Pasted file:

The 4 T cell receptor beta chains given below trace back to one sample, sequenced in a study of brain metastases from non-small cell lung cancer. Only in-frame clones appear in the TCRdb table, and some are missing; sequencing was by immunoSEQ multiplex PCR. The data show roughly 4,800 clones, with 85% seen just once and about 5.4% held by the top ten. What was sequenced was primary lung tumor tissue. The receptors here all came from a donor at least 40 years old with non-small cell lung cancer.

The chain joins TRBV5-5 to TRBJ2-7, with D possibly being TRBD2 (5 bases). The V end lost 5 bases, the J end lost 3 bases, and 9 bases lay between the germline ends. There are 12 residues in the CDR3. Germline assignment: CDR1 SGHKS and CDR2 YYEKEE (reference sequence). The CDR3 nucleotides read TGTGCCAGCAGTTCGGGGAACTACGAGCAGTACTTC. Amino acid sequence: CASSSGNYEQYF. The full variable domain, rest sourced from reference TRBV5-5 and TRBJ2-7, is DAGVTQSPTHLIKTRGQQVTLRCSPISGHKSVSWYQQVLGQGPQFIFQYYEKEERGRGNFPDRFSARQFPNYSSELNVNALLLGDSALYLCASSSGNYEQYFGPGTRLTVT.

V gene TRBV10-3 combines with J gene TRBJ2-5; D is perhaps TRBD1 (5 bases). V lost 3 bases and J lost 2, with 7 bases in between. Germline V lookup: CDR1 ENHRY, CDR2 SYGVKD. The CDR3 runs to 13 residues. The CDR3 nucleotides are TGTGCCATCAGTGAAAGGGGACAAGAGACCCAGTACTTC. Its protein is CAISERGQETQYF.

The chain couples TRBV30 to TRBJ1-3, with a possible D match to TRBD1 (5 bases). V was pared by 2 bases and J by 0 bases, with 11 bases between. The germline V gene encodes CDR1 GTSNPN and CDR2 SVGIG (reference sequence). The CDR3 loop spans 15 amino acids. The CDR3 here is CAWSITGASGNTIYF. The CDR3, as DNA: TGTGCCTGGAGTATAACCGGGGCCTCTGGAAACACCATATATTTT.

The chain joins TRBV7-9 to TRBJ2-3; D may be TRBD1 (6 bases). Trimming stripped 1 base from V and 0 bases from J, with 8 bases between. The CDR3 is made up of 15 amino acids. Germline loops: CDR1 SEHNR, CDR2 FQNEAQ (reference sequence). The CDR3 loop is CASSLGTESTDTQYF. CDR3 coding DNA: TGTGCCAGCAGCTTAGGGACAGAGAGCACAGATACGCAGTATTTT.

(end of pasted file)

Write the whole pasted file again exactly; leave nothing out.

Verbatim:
The 4 T cell receptor beta chains given below trace back to one sample, sequenced in a study of brain metastases from non-small cell lung cancer. Only in-frame clones appear in the TCRdb table, and some are missing; sequencing was by immunoSEQ multiplex PCR. The data show roughly 4,800 clones, with 85% seen just once and about 5.4% held by the top ten. What was sequenced was primary lung tumor tissue. The receptors here all came from a donor at least 40 years old with non-small cell lung cancer.

The chain joins TRBV5-5 to TRBJ2-7, with D possibly being TRBD2 (5 bases). The V end lost 5 bases, the J end lost 3 bases, and 9 bases lay between the germline ends. There are 12 residues in the CDR3. Germline assignment: CDR1 SGHKS and CDR2 YYEKEE (reference sequence). The CDR3 nucleotides read TGTGCCAGCAGTTCGGGGAACTACGAGCAGTACTTC. Amino acid sequence: CASSSGNYEQYF. The full variable domain, rest sourced from reference TRBV5-5 and TRBJ2-7, is DAGVTQSPTHLIKTRGQQVTLRCSPISGHKSVSWYQQVLGQGPQFIFQYYEKEERGRGNFPDRFSARQFPNYSSELNVNALLLGDSALYLCASSSGNYEQYFGPGTRLTVT.

V gene TRBV10-3 combines with J gene TRBJ2-5; D is perhaps TRBD1 (5 bases). V lost 3 bases and J lost 2, with 7 bases in between. Germline V lookup: CDR1 ENHRY, CDR2 SYGVKD. The CDR3 runs to 13 residues. The CDR3 nucleotides are TGTGCCATCAGTGAAAGGGGACAAGAGACCCAGTACTTC. Its protein is CAISERGQETQYF.

The chain couples TRBV30 to TRBJ1-3, with a possible D match to TRBD1 (5 bases). V was pared by 2 bases and J by 0 bases, with 11 bases between. The germline V gene encodes CDR1 GTSNPN and CDR2 SVGIG (reference sequence). The CDR3 loop spans 15 amino acids. The CDR3 here is CAWSITGASGNTIYF. The CDR3, as DNA: TGTGCCTGGAGTATAACCGGGGCCTCTGGAAACACCATATATTTT.

The chain joins TRBV7-9 to TRBJ2-3; D may be TRBD1 (6 bases). Trimming stripped 1 base from V and 0 bases from J, with 8 bases between. The CDR3 is made up of 15 amino acids. Germline loops: CDR1 SEHNR, CDR2 FQNEAQ (reference sequence). The CDR3 loop is CASSLGTESTDTQYF. CDR3 coding DNA: TGTGCCAGCAGCTTAGGGACAGAGAGCACAGATACGCAGTATTTT.